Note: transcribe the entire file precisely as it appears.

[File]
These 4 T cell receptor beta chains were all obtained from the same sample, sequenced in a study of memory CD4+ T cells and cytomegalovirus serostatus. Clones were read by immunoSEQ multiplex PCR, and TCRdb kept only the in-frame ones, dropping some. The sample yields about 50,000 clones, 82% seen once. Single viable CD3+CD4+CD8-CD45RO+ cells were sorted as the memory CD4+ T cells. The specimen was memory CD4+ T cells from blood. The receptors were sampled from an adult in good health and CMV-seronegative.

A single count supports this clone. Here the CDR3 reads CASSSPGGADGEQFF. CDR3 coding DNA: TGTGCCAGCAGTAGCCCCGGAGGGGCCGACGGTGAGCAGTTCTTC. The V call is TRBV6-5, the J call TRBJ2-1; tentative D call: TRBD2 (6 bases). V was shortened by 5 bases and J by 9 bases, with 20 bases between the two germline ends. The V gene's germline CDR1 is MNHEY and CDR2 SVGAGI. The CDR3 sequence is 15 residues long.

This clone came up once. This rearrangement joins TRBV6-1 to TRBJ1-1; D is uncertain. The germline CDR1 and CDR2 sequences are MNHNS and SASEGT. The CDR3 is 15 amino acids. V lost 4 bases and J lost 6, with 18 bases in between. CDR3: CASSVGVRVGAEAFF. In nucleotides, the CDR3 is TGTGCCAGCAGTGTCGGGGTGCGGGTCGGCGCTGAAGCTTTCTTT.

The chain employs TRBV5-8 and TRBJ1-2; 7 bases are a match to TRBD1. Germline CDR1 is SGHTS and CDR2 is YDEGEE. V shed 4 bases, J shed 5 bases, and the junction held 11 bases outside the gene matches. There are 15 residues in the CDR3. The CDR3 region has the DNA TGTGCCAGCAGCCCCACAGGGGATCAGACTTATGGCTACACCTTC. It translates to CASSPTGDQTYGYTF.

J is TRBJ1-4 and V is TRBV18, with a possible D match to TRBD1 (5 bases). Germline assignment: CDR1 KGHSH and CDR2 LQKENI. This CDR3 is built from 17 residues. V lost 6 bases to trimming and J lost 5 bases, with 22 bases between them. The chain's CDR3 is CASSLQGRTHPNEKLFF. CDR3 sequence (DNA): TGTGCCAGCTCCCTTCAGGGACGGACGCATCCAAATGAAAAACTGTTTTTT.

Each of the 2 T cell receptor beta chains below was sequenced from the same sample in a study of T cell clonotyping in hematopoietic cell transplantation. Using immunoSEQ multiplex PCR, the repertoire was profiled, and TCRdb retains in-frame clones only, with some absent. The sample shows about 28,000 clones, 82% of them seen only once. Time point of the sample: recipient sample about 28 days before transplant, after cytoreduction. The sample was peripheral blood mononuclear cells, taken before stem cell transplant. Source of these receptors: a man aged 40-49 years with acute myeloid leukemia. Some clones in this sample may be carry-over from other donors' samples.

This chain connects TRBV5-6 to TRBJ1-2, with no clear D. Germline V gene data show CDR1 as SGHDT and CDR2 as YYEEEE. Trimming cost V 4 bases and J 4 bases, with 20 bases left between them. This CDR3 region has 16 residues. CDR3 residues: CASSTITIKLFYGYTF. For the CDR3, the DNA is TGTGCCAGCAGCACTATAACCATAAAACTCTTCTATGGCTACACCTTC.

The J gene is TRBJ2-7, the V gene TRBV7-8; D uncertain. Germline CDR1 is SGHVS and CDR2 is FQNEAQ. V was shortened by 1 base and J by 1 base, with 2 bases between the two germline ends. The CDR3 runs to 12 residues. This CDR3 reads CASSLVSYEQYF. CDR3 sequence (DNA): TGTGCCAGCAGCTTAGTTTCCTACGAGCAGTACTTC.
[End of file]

These 4 T cell receptor beta chains were all obtained from the same sample, sequenced in a study of memory CD4+ T cells and cytomegalovirus serostatus. Clones were read by immunoSEQ multiplex PCR, and TCRdb kept only the in-frame ones, dropping some. The sample yields about 50,000 clones, 82% seen once. Single viable CD3+CD4+CD8-CD45RO+ cells were sorted as the memory CD4+ T cells. The specimen was memory CD4+ T cells from blood. The receptors were sampled from an adult in good health and CMV-seronegative.

A single count supports this clone. Here the CDR3 reads CASSSPGGADGEQFF. CDR3 coding DNA: TGTGCCAGCAGTAGCCCCGGAGGGGCCGACGGTGAGCAGTTCTTC. The V call is TRBV6-5, the J call TRBJ2-1; tentative D call: TRBD2 (6 bases). V was shortened by 5 bases and J by 9 bases, with 20 bases between the two germline ends. The V gene's germline CDR1 is MNHEY and CDR2 SVGAGI. The CDR3 sequence is 15 residues long.

This clone came up once. This rearrangement joins TRBV6-1 to TRBJ1-1; D is uncertain. The germline CDR1 and CDR2 sequences are MNHNS and SASEGT. The CDR3 is 15 amino acids. V lost 4 bases and J lost 6, with 18 bases in between. CDR3: CASSVGVRVGAEAFF. In nucleotides, the CDR3 is TGTGCCAGCAGTGTCGGGGTGCGGGTCGGCGCTGAAGCTTTCTTT.

The chain employs TRBV5-8 and TRBJ1-2; 7 bases are a match to TRBD1. Germline CDR1 is SGHTS and CDR2 is YDEGEE. V shed 4 bases, J shed 5 bases, and the junction held 11 bases outside the gene matches. There are 15 residues in the CDR3. The CDR3 region has the DNA TGTGCCAGCAGCCCCACAGGGGATCAGACTTATGGCTACACCTTC. It translates to CASSPTGDQTYGYTF.

J is TRBJ1-4 and V is TRBV18, with a possible D match to TRBD1 (5 bases). Germline assignment: CDR1 KGHSH and CDR2 LQKENI. This CDR3 is built from 17 residues. V lost 6 bases to trimming and J lost 5 bases, with 22 bases between them. The chain's CDR3 is CASSLQGRTHPNEKLFF. CDR3 sequence (DNA): TGTGCCAGCTCCCTTCAGGGACGGACGCATCCAAATGAAAAACTGTTTTTT.

Each of the 2 T cell receptor beta chains below was sequenced from the same sample in a study of T cell clonotyping in hematopoietic cell transplantation. Using immunoSEQ multiplex PCR, the repertoire was profiled, and TCRdb retains in-frame clones only, with some absent. The sample shows about 28,000 clones, 82% of them seen only once. Time point of the sample: recipient sample about 28 days before transplant, after cytoreduction. The sample was peripheral blood mononuclear cells, taken before stem cell transplant. Source of these receptors: a man aged 40-49 years with acute myeloid leukemia. Some clones in this sample may be carry-over from other donors' samples.

This chain connects TRBV5-6 to TRBJ1-2, with no clear D. Germline V gene data show CDR1 as SGHDT and CDR2 as YYEEEE. Trimming cost V 4 bases and J 4 bases, with 20 bases left between them. This CDR3 region has 16 residues. CDR3 residues: CASSTITIKLFYGYTF. For the CDR3, the DNA is TGTGCCAGCAGCACTATAACCATAAAACTCTTCTATGGCTACACCTTC.

The J gene is TRBJ2-7, the V gene TRBV7-8; D uncertain. Germline CDR1 is SGHVS and CDR2 is FQNEAQ. V was shortened by 1 base and J by 1 base, with 2 bases between the two germline ends. The CDR3 runs to 12 residues. This CDR3 reads CASSLVSYEQYF. CDR3 sequence (DNA): TGTGCCAGCAGCTTAGTTTCCTACGAGCAGTACTTC.